April 16 (UPI) -- Microplastics are everywhere. The tiny plastic particles have made their way to Earth's poles, to the bottom of the deepest ocean trenches and now to the peaks of French mountains.
Scientists have measured windblown microplastic particles in a remote part of the Pyrenees mountain range in France. The discovery was detailed in a study published this week in the journal Nature Geoscience.
For five months, researchers collected particles settling out of the atmosphere and into a 10 square foot collection device at the Bernadouze meteorological station in the Pyrenees. The device captured an average of 365 plastic particles each day.
If microplastics fall across the rest of the country at the same rate they settle from the sky at the top of the Pyrenees, France is blanketed by 2,000 tons of plastic particles every year.
"It's astounding and worrying that so many particles were found in the Pyrenees field site," Steve Allen, a doctoral student at the University of Strathclyde in England, said in a news release. "What we can unequivocally prove is that it's being transported there by the wind."
"It opens up the possibility that it's not only in the cities are you breathing this in, but it can travel quite some distance from the sources," said Allen, who is also a researcher at EcoLab in Toulouse, France. "Plastic litter is an increasing global issue and one of the key environmental challenges we face on global scale."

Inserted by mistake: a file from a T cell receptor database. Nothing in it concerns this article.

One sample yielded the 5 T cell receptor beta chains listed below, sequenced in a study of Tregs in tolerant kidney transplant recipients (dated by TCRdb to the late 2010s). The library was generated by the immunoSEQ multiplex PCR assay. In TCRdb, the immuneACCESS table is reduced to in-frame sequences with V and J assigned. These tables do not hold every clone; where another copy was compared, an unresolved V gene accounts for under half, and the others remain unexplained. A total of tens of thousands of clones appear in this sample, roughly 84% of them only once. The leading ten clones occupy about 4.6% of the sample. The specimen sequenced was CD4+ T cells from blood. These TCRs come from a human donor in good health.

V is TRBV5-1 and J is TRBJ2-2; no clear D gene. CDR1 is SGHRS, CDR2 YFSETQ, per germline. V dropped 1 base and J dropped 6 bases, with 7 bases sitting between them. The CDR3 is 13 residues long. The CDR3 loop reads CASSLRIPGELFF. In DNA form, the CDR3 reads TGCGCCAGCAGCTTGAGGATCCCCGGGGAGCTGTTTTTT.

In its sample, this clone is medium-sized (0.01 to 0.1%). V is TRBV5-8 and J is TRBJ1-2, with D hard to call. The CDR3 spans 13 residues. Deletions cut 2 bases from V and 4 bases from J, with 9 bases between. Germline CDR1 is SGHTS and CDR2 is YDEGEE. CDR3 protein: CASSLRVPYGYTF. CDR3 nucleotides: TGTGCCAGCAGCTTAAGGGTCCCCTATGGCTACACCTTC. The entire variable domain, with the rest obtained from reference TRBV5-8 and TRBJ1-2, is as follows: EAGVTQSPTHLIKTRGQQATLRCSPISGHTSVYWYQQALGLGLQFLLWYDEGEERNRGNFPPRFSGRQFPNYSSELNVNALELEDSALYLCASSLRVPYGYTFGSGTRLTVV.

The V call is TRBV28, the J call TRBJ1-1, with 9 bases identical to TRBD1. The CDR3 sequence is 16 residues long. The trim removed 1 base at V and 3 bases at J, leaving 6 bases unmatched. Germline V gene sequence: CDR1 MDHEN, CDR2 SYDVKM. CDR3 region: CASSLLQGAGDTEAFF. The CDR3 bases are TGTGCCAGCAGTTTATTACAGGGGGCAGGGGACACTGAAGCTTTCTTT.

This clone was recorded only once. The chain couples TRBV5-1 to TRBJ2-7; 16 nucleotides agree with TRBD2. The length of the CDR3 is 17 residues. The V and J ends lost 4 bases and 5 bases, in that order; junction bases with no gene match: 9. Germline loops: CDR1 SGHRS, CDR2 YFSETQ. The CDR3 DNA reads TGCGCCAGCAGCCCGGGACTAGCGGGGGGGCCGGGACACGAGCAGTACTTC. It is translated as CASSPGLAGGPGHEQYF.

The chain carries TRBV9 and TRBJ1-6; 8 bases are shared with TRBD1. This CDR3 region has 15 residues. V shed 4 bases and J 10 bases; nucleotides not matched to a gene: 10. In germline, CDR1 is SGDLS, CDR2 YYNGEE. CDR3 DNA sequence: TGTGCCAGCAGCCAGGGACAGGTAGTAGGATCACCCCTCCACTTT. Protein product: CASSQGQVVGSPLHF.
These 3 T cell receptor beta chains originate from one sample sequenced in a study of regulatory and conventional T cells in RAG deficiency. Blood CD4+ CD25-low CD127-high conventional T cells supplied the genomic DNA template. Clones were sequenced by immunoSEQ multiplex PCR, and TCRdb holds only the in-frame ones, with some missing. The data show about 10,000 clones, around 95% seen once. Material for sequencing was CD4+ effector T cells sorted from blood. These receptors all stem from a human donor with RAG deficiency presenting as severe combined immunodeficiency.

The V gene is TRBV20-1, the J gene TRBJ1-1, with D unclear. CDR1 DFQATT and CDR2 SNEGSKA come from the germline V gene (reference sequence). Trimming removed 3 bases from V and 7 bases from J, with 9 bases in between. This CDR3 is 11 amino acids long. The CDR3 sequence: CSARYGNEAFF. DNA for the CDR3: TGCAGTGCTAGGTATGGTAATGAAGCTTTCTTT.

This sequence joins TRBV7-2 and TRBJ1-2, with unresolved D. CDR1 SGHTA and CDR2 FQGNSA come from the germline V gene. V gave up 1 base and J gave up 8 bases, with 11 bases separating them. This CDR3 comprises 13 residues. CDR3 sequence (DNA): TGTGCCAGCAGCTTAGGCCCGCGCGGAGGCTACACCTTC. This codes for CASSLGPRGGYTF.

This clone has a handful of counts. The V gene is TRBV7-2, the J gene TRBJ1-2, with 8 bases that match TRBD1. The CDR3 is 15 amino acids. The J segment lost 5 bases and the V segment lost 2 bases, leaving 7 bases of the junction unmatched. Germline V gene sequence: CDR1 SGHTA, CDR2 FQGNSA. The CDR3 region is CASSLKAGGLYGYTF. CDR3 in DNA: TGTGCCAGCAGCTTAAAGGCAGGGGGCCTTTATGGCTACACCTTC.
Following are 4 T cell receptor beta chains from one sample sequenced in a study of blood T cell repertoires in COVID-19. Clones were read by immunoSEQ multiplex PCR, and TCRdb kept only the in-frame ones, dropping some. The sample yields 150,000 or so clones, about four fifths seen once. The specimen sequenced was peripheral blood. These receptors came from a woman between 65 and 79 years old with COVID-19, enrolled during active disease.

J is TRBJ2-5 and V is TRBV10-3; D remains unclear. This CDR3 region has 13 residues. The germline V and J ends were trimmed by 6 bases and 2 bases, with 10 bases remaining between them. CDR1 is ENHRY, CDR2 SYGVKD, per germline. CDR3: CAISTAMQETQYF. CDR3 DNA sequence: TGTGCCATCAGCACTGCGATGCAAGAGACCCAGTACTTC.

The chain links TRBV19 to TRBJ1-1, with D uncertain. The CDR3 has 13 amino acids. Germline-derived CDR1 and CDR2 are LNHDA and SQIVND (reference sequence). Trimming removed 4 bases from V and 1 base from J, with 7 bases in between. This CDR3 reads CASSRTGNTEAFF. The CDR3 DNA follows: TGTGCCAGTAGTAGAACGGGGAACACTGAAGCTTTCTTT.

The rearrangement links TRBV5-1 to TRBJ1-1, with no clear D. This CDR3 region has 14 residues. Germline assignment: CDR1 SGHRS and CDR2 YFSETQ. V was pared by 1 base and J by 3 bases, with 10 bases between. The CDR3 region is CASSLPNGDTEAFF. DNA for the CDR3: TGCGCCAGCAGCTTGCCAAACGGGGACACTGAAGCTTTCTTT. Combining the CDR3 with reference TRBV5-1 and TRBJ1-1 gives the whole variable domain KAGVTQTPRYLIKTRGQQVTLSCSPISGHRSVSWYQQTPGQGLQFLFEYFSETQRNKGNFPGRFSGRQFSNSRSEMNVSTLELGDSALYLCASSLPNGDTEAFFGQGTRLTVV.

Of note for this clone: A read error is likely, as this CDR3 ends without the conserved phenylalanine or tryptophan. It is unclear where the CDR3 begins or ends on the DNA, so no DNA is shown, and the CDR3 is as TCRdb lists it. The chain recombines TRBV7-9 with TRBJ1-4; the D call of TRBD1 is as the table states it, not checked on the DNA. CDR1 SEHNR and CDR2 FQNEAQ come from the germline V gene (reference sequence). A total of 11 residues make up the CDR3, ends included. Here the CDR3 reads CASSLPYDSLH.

The meteorological station where scientists collected particle samples is located in a remote part of the Pyrenees thought to be pristine. It is 75 miles from the nearest city.
"This mountainous area has been the subject of numerous interdisciplinary studies in ecology and environment over the past decade but we would still never have anticipated that this latest study would reveal such high levels of microplastics deposits," said Gael Le Roux from EcoLab.
Because the Pyrenees are covered in snow for most of the year, it's unlikely the microplastics arrived by way of local transport. They weren't simply blown from a nearby park. Instead, they were likely sourced from far away.
Scientists have previously found microplastics in Antarctica, as well as in the planet's deepest ocean trench. Studies have confirmed that deep sea creatures, as well as marine mammals, are ingesting significant quantities of microplastics.
Now, scientists know microplastics are being carried to extreme heights, as well.
The tiny plastic particles can be ingested and inhaled by humans. And as revealed by earlier studies, the ingestion of microplastics can trigger health and behavioral changes in mice and fish.